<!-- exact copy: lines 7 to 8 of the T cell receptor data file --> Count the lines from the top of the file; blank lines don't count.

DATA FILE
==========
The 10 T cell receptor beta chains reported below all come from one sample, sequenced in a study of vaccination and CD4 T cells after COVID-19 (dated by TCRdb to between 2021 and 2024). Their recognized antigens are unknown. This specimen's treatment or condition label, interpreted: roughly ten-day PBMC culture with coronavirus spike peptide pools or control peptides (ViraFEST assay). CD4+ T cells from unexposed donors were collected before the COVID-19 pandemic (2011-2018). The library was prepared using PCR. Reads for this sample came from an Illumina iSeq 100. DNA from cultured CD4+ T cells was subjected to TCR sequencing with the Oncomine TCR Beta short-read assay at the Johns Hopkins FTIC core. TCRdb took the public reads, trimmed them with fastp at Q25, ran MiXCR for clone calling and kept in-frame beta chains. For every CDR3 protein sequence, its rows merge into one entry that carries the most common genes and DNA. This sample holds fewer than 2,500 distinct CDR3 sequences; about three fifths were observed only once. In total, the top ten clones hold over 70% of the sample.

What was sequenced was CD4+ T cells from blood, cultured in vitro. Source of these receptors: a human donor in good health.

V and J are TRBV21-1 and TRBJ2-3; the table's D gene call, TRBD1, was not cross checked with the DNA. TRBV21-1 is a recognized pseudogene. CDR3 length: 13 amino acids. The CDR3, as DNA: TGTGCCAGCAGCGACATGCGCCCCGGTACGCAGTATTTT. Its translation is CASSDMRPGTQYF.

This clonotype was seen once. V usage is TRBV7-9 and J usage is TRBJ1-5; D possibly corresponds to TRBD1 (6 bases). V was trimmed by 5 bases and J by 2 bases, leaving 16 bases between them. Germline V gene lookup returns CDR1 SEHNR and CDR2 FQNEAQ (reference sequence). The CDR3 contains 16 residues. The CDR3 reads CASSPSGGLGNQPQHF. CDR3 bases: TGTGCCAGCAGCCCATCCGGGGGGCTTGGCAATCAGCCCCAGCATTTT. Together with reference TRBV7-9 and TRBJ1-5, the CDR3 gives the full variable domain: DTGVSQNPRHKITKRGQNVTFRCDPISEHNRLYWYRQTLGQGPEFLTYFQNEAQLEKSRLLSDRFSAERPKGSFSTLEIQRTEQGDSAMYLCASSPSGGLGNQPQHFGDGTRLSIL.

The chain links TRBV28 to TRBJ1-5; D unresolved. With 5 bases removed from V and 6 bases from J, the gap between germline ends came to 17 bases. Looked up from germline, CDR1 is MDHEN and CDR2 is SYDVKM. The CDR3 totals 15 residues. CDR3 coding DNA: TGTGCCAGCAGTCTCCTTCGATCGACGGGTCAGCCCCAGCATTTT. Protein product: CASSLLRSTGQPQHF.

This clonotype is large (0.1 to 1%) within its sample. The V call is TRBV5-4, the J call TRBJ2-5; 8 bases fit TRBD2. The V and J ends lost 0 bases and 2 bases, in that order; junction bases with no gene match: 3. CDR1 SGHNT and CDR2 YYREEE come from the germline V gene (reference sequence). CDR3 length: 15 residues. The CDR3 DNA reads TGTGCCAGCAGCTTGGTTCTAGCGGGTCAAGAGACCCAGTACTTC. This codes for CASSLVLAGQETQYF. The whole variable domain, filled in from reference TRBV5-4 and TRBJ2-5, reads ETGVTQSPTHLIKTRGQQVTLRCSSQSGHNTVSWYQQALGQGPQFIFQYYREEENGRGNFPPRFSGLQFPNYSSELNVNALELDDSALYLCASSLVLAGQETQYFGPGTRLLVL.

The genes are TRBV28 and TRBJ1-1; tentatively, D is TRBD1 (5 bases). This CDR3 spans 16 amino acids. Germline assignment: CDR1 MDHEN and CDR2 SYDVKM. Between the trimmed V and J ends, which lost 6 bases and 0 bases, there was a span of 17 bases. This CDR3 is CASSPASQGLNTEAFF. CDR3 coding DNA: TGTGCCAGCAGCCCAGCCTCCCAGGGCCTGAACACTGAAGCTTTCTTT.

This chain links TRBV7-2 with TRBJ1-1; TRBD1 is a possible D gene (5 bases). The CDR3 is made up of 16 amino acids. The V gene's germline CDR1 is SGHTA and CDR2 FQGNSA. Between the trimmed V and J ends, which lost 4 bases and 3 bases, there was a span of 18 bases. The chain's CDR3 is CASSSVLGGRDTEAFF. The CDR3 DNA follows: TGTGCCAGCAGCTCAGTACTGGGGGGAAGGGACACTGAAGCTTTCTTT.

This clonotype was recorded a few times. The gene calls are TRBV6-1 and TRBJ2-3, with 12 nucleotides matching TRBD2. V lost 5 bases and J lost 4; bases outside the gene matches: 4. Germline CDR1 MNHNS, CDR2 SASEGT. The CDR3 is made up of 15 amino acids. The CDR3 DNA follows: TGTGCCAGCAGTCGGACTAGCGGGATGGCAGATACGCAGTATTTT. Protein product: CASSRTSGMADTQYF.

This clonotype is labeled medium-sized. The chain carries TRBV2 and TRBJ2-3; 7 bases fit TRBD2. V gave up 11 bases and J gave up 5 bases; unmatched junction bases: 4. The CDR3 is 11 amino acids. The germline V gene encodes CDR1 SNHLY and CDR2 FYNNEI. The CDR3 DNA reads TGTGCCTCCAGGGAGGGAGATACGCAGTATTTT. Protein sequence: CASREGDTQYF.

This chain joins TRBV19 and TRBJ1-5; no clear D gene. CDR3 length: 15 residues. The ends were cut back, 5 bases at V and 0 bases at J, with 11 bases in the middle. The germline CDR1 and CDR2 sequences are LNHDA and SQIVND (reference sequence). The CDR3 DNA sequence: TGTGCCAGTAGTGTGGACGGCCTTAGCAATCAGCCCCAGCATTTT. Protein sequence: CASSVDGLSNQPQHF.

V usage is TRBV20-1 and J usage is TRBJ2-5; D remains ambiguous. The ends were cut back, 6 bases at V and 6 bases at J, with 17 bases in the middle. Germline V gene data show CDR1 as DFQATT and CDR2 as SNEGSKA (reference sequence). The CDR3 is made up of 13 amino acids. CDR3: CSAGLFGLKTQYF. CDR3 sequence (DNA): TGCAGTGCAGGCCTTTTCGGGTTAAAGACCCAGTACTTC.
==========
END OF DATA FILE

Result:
The genes are TRBV28 and TRBJ1-1; tentatively, D is TRBD1 (5 bases). This CDR3 spans 16 amino acids. Germline assignment: CDR1 MDHEN and CDR2 SYDVKM. Between the trimmed V and J ends, which lost 6 bases and 0 bases, there was a span of 17 bases. This CDR3 is CASSPASQGLNTEAFF. CDR3 coding DNA: TGTGCCAGCAGCCCAGCCTCCCAGGGCCTGAACACTGAAGCTTTCTTT.

This chain links TRBV7-2 with TRBJ1-1; TRBD1 is a possible D gene (5 bases). The CDR3 is made up of 16 amino acids. The V gene's germline CDR1 is SGHTA and CDR2 FQGNSA. Between the trimmed V and J ends, which lost 4 bases and 3 bases, there was a span of 18 bases. The chain's CDR3 is CASSSVLGGRDTEAFF. The CDR3 DNA follows: TGTGCCAGCAGCTCAGTACTGGGGGGAAGGGACACTGAAGCTTTCTTT.